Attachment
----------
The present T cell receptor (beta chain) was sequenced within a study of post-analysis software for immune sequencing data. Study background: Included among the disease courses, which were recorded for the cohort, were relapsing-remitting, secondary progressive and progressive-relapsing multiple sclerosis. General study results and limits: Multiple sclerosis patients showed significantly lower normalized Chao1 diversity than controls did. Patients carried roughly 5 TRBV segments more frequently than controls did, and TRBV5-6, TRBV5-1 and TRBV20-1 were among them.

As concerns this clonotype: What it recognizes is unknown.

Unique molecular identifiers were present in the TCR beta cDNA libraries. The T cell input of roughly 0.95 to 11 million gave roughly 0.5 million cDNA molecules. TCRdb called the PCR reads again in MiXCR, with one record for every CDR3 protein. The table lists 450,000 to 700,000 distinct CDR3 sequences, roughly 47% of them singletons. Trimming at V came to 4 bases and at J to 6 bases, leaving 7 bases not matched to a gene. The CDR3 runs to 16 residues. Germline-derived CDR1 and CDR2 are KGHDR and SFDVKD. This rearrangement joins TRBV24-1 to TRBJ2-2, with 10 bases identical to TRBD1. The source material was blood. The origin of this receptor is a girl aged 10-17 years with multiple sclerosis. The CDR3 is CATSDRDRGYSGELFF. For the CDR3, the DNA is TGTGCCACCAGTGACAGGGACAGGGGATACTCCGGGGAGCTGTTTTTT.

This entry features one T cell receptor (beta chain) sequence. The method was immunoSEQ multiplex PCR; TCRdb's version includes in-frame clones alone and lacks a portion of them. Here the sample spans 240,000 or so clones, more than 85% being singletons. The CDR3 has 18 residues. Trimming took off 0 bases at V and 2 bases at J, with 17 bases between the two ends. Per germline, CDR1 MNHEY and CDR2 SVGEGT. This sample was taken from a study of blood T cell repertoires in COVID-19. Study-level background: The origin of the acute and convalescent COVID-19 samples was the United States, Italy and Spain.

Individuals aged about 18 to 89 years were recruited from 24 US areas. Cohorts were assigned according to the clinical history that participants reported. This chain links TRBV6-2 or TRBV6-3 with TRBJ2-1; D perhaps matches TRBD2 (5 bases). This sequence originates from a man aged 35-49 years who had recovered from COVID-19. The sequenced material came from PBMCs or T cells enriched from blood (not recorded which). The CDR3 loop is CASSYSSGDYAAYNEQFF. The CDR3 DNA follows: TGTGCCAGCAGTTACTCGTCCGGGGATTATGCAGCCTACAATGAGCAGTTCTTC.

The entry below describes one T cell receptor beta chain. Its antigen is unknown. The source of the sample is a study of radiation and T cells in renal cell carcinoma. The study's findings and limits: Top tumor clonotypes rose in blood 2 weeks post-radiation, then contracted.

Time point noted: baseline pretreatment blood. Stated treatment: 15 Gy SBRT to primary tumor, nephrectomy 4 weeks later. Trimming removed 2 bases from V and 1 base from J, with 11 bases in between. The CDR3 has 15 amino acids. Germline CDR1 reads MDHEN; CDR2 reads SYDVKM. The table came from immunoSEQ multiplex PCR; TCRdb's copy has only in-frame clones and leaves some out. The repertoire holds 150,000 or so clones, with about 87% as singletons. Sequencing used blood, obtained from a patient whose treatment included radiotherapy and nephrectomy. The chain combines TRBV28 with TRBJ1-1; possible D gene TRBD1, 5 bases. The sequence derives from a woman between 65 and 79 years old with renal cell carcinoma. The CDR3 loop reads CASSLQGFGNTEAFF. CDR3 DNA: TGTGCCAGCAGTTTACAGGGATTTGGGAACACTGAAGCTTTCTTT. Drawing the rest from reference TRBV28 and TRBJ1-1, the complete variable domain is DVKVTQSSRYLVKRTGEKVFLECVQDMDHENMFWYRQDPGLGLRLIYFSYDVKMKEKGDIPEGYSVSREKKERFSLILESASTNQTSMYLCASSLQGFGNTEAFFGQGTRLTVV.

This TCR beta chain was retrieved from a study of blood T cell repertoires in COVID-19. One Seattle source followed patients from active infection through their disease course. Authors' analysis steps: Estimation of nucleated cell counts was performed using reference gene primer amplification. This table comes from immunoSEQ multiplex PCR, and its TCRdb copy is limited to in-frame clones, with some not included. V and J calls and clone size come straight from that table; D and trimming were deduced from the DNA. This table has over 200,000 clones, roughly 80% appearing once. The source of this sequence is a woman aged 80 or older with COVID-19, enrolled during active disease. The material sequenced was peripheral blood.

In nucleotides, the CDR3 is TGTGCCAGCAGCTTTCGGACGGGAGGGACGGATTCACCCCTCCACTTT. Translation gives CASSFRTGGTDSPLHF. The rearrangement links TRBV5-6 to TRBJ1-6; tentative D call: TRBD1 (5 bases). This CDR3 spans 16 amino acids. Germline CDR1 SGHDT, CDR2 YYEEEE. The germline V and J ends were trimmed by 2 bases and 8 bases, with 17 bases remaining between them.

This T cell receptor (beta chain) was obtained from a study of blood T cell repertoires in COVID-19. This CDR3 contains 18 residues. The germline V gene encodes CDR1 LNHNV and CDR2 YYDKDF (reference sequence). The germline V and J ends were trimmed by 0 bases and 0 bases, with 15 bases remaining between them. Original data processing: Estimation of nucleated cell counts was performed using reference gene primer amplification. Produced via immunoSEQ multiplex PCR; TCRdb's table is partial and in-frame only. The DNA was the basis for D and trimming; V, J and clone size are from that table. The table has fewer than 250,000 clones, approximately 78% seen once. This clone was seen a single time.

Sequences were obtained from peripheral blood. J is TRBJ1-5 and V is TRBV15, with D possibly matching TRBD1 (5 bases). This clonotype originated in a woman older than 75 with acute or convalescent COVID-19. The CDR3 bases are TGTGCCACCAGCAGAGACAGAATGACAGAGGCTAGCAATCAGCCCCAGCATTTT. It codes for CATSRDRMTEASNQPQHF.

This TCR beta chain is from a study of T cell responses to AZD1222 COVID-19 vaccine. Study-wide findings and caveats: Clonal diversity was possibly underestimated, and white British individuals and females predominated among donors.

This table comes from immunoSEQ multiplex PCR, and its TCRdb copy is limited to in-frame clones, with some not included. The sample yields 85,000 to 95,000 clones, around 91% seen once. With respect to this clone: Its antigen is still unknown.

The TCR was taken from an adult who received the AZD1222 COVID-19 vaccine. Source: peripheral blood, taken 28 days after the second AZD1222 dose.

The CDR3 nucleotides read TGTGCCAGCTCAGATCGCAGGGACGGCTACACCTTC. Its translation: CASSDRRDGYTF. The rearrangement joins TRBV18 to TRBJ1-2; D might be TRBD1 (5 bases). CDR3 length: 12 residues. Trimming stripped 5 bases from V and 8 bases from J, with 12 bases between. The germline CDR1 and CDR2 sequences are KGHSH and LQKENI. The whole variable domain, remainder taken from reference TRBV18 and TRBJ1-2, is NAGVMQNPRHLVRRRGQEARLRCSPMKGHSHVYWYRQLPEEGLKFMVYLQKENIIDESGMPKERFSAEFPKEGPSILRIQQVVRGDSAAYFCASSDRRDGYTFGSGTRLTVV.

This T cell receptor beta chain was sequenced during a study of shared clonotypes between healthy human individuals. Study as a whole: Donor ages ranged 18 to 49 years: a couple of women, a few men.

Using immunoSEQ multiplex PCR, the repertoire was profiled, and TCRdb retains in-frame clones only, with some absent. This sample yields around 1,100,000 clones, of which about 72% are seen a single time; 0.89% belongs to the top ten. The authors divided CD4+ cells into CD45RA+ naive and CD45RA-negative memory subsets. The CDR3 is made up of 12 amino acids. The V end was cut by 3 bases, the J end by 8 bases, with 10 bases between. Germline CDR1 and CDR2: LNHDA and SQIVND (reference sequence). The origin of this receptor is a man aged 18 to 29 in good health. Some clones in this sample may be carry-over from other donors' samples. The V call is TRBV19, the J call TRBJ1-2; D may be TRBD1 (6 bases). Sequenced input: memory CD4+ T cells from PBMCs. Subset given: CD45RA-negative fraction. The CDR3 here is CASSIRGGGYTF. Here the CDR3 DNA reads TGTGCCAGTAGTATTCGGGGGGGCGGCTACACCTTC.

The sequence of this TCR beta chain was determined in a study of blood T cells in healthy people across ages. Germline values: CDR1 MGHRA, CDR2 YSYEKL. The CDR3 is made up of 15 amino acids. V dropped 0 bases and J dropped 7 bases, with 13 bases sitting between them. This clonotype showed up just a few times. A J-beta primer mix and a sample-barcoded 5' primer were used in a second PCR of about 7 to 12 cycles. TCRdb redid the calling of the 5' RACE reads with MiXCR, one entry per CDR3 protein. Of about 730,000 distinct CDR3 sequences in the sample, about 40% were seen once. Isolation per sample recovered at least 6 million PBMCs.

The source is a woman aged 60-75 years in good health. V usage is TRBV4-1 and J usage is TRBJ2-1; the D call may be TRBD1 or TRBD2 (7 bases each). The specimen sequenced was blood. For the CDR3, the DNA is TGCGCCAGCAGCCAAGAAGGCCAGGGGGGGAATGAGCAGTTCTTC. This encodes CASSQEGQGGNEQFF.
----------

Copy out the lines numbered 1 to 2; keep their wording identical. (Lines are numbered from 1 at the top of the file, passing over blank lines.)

The present T cell receptor (beta chain) was sequenced within a study of post-analysis software for immune sequencing data. Study background: Included among the disease courses, which were recorded for the cohort, were relapsing-remitting, secondary progressive and progressive-relapsing multiple sclerosis. General study results and limits: Multiple sclerosis patients showed significantly lower normalized Chao1 diversity than controls did. Patients carried roughly 5 TRBV segments more frequently than controls did, and TRBV5-6, TRBV5-1 and TRBV20-1 were among them.

As concerns this clonotype: What it recognizes is unknown.